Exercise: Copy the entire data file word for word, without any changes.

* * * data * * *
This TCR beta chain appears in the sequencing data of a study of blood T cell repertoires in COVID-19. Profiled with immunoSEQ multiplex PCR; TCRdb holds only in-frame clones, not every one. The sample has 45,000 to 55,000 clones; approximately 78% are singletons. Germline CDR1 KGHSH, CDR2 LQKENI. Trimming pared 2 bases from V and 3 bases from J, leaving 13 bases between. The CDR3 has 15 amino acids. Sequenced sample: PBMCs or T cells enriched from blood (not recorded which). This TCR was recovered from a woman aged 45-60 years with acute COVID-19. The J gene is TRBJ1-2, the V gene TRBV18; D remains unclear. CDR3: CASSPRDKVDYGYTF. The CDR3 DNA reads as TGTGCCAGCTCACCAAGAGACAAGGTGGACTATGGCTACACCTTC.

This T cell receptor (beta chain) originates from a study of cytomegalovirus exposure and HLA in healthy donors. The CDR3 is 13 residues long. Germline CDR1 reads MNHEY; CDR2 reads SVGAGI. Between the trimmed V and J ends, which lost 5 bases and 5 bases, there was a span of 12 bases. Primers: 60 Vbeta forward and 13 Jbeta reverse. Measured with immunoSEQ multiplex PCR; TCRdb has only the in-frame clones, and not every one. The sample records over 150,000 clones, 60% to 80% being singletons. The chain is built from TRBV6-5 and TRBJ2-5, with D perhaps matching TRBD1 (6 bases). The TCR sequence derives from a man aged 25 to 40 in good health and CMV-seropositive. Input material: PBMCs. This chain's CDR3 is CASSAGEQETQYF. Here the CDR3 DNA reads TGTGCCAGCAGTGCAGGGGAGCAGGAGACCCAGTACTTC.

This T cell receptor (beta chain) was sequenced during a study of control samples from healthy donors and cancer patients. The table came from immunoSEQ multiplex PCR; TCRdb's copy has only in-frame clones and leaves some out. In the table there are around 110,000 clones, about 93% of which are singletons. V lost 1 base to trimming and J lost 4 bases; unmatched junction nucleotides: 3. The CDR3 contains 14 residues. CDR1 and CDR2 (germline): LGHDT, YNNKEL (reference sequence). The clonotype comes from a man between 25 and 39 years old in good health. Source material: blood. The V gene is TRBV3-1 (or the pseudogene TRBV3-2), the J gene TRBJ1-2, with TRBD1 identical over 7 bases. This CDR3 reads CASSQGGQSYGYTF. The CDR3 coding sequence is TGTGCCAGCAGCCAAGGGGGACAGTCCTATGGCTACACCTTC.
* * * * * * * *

This TCR beta chain appears in the sequencing data of a study of blood T cell repertoires in COVID-19. Profiled with immunoSEQ multiplex PCR; TCRdb holds only in-frame clones, not every one. The sample has 45,000 to 55,000 clones; approximately 78% are singletons. Germline CDR1 KGHSH, CDR2 LQKENI. Trimming pared 2 bases from V and 3 bases from J, leaving 13 bases between. The CDR3 has 15 amino acids. Sequenced sample: PBMCs or T cells enriched from blood (not recorded which). This TCR was recovered from a woman aged 45-60 years with acute COVID-19. The J gene is TRBJ1-2, the V gene TRBV18; D remains unclear. CDR3: CASSPRDKVDYGYTF. The CDR3 DNA reads as TGTGCCAGCTCACCAAGAGACAAGGTGGACTATGGCTACACCTTC.

This T cell receptor (beta chain) originates from a study of cytomegalovirus exposure and HLA in healthy donors. The CDR3 is 13 residues long. Germline CDR1 reads MNHEY; CDR2 reads SVGAGI. Between the trimmed V and J ends, which lost 5 bases and 5 bases, there was a span of 12 bases. Primers: 60 Vbeta forward and 13 Jbeta reverse. Measured with immunoSEQ multiplex PCR; TCRdb has only the in-frame clones, and not every one. The sample records over 150,000 clones, 60% to 80% being singletons. The chain is built from TRBV6-5 and TRBJ2-5, with D perhaps matching TRBD1 (6 bases). The TCR sequence derives from a man aged 25 to 40 in good health and CMV-seropositive. Input material: PBMCs. This chain's CDR3 is CASSAGEQETQYF. Here the CDR3 DNA reads TGTGCCAGCAGTGCAGGGGAGCAGGAGACCCAGTACTTC.

This T cell receptor (beta chain) was sequenced during a study of control samples from healthy donors and cancer patients. The table came from immunoSEQ multiplex PCR; TCRdb's copy has only in-frame clones and leaves some out. In the table there are around 110,000 clones, about 93% of which are singletons. V lost 1 base to trimming and J lost 4 bases; unmatched junction nucleotides: 3. The CDR3 contains 14 residues. CDR1 and CDR2 (germline): LGHDT, YNNKEL (reference sequence). The clonotype comes from a man between 25 and 39 years old in good health. Source material: blood. The V gene is TRBV3-1 (or the pseudogene TRBV3-2), the J gene TRBJ1-2, with TRBD1 identical over 7 bases. This CDR3 reads CASSQGGQSYGYTF. The CDR3 coding sequence is TGTGCCAGCAGCCAAGGGGGACAGTCCTATGGCTACACCTTC.